P&G admits marketing cuts hit growth as it refocuses on brand investment

FMCG giant is now planning to “get back to making consumers aware of its products and communicating their benefits”

Procter & Gamble is planning to increase ad spend this year after admitting that cuts to its budget particularly around new products and sampling impacted its market share growth.

Speaking on a call with analysts today (2 August) following the company’s full-year results, CEO David Taylor said ad spend would by up in the “mid-single digital range” as it looks to get more people trying its products and ultimately becoming customers.

“We want to increase sampling and trial generation,” he said. “We need to be more relevant in-store and online. It is all part of an activity system we believe will help us restore market share growth that is necessary going forward.”

P&G’s results for the year ended 30 June show annual sales dropped by 8% to $65.3bn although profits were up – by 49% to $10.5bn. The firm has struggled in recent years amid a slowdown in the global economy and has undergone a massive operation to shed almost 100 brands in order to concentrate its operations around 10 key categories.

Taylor said that in order to “restart” revenue growth the company needs to “get back to making consumers aware of its products and communicating their benefits”.

“Reach and frequency is needed, along with the right message. We have adjusted our communications to TV, digital and any way appropriate to reach consumers, that can make a big difference,” he explained”

“That is focused on point of entry and point of market change. That was down in many categories and that was showing up in lower shares with entry-point consumers. That does not bode well. The right way to build the company is to bring consumers into the category when they first have a need.”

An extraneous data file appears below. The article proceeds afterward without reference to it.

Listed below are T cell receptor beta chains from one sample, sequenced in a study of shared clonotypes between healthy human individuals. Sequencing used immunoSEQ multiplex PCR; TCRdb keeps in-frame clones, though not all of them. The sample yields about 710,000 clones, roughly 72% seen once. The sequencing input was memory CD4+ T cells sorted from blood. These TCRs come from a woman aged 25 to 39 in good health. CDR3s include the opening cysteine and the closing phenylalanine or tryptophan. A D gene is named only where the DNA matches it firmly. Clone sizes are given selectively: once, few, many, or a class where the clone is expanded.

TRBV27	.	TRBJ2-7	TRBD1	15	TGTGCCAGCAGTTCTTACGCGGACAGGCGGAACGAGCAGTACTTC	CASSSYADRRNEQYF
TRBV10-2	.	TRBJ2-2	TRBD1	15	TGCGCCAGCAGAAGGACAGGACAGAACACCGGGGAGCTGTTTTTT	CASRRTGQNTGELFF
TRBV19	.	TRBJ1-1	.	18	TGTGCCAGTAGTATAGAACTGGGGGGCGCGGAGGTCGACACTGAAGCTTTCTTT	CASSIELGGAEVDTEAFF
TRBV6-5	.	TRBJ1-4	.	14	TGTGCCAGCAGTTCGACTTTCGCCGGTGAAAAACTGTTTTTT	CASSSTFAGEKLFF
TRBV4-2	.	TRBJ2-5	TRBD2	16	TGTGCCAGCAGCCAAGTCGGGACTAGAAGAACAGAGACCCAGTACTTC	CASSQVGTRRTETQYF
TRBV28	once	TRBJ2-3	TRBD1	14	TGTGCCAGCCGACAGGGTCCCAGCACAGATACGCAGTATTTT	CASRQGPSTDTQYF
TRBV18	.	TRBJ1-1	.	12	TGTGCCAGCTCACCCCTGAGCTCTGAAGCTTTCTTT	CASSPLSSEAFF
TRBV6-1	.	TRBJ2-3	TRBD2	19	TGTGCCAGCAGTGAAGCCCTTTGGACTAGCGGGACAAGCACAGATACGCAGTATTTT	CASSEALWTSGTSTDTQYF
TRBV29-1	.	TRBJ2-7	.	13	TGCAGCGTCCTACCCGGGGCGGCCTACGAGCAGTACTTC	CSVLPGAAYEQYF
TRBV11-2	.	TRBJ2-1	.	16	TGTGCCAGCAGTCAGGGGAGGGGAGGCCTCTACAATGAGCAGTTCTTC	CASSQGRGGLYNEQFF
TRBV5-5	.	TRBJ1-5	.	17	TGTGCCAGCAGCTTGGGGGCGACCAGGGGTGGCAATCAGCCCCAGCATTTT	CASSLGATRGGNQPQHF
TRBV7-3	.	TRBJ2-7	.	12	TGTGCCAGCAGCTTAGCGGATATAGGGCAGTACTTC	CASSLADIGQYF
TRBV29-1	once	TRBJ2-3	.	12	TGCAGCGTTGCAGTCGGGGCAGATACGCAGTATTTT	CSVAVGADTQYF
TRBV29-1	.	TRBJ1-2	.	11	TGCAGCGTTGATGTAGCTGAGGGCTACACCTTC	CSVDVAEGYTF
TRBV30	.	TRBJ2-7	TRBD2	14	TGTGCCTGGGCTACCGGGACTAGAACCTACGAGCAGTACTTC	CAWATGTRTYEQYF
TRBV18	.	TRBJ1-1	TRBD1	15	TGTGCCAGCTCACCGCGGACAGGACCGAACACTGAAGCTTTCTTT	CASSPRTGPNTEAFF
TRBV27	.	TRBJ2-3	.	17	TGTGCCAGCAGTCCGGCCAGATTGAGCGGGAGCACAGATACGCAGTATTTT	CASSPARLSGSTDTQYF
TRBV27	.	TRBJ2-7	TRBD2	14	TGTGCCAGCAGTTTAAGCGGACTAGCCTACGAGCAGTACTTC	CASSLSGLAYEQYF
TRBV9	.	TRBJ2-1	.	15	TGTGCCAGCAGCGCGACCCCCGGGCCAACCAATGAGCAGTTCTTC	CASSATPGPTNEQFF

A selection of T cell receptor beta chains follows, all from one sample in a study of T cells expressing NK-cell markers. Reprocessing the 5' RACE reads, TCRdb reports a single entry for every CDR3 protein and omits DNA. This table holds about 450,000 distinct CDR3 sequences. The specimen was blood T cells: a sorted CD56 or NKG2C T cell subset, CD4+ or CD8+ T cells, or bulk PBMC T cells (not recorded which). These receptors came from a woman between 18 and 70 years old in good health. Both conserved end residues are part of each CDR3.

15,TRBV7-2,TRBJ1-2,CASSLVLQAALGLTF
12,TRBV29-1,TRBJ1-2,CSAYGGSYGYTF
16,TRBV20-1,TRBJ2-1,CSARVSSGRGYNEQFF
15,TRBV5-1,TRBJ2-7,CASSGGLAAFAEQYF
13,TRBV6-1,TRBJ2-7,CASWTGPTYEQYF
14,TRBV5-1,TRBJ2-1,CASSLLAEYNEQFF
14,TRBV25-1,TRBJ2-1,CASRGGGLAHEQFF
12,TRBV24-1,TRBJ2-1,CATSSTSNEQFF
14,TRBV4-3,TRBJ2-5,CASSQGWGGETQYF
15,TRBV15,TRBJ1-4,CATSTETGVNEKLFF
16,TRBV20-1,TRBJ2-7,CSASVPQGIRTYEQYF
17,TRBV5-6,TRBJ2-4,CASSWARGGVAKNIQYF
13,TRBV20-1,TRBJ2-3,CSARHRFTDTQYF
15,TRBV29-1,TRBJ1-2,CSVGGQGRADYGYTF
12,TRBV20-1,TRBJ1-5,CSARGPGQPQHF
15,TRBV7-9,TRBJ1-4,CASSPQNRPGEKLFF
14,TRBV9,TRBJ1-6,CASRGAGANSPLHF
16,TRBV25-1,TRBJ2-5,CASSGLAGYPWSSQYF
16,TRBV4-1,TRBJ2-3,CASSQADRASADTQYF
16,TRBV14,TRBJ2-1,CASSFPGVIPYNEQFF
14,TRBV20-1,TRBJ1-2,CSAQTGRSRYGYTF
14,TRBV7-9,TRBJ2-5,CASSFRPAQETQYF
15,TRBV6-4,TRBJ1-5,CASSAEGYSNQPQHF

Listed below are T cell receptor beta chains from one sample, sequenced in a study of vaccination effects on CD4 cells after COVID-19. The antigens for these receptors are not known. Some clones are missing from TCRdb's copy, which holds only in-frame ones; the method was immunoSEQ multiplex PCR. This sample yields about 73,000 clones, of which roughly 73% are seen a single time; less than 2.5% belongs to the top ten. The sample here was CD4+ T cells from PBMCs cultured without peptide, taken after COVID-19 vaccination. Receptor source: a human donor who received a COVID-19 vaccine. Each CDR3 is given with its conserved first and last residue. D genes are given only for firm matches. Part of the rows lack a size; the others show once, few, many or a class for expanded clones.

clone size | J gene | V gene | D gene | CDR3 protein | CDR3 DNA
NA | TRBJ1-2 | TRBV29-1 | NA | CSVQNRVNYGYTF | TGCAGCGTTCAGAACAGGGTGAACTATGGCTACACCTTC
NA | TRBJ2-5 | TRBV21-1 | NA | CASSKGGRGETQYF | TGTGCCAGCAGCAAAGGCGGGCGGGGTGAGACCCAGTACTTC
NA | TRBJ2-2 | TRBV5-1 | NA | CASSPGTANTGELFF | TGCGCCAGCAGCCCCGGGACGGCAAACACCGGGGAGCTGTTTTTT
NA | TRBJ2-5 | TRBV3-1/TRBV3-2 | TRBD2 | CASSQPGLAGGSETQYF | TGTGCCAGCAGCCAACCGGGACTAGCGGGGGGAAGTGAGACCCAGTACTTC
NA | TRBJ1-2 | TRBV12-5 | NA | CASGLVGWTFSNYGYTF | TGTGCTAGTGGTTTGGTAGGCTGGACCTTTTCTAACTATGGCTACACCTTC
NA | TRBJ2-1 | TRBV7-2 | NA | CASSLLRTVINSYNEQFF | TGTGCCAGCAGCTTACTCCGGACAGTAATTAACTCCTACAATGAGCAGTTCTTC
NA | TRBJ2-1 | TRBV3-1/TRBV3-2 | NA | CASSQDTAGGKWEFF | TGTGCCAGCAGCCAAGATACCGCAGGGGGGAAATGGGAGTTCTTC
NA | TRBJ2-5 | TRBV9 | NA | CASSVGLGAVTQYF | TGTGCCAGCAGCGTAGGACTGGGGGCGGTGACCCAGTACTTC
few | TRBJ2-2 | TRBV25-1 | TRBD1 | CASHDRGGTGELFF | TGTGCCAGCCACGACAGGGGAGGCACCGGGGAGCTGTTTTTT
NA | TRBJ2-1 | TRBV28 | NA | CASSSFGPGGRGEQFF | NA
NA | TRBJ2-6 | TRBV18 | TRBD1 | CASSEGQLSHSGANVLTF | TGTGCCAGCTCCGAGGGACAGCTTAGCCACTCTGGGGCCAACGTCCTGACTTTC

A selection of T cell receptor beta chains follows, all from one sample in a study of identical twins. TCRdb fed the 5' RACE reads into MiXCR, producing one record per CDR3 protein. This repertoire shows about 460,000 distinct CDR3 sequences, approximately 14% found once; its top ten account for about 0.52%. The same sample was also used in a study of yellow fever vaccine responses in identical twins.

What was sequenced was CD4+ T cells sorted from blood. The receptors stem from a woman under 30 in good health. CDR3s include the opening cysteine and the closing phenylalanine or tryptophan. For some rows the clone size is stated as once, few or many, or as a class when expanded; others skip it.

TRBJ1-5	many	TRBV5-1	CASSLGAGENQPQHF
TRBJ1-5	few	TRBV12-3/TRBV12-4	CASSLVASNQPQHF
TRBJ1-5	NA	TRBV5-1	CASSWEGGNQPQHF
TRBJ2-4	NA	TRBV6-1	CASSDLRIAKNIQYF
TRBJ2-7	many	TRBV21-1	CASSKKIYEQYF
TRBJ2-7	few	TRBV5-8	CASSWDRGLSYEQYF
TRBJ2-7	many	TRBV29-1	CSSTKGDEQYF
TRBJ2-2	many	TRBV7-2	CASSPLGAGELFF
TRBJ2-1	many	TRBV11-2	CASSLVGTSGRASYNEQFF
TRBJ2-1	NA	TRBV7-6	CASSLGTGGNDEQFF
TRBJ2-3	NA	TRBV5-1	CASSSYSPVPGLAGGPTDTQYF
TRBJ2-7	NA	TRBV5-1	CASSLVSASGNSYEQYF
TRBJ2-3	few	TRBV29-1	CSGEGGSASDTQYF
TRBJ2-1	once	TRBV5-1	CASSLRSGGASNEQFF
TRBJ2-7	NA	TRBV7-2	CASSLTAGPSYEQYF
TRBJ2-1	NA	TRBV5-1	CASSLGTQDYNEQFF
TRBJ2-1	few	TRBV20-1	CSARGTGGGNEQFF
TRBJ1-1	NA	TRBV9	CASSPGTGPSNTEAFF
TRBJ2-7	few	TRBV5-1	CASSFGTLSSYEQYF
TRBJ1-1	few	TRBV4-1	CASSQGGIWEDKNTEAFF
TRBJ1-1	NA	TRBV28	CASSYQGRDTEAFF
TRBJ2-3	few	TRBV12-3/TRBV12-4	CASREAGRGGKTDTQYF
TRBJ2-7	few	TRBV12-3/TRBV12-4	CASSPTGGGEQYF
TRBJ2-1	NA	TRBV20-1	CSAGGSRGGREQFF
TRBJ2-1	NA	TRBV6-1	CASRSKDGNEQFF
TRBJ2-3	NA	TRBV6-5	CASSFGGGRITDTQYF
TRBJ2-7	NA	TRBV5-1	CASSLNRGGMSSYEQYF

CFO Jon Moeller also said P&G’s marketing would focus on “maximising category growth” for both the company and retailers. He said P&G would still “go after” efficiency savings in terms of agency and advertising costs and “sharpen its focus” over where money is spent.

“We are not looking for cuts but to shape spend to increase efficiency and effectiveness.”

Jon Moeller, CFO, P&G

P&G will also continue to shift its resources and investment to digital and in particular mobile in order to make the most of the ecommerce opportunity. In its top ecommerce markets, which include the UK as well as China and the US, Moeller claimed P&G is growing its ecommerce businesses at a rate of up to 180% and that ecommerce is a $100m business in six of its eight major markets.

“We see ecommerce not as a separate activity but as an integrated part of how we meet consumer when and where they want to shop,” he said. “We are working very closely with bricks-and-mortar, omnichannel and pureplay retailers to make sure we show up and have the product offerings to win.”

He also suggested P&G was prepared to spend on acquisitions if the right opportunity came up but warned against jumping on any new digital competitor. His comments come after rival Unilever bought online subscription service Dollar Shave Club last month.

“The cost to enter a category has changed dramatically versus five or 10 years ago. We see competitors pop up and get trials but to get to get them to repurchase and have a profitable business model is the highest bar and that is what we’re working against,” he said.

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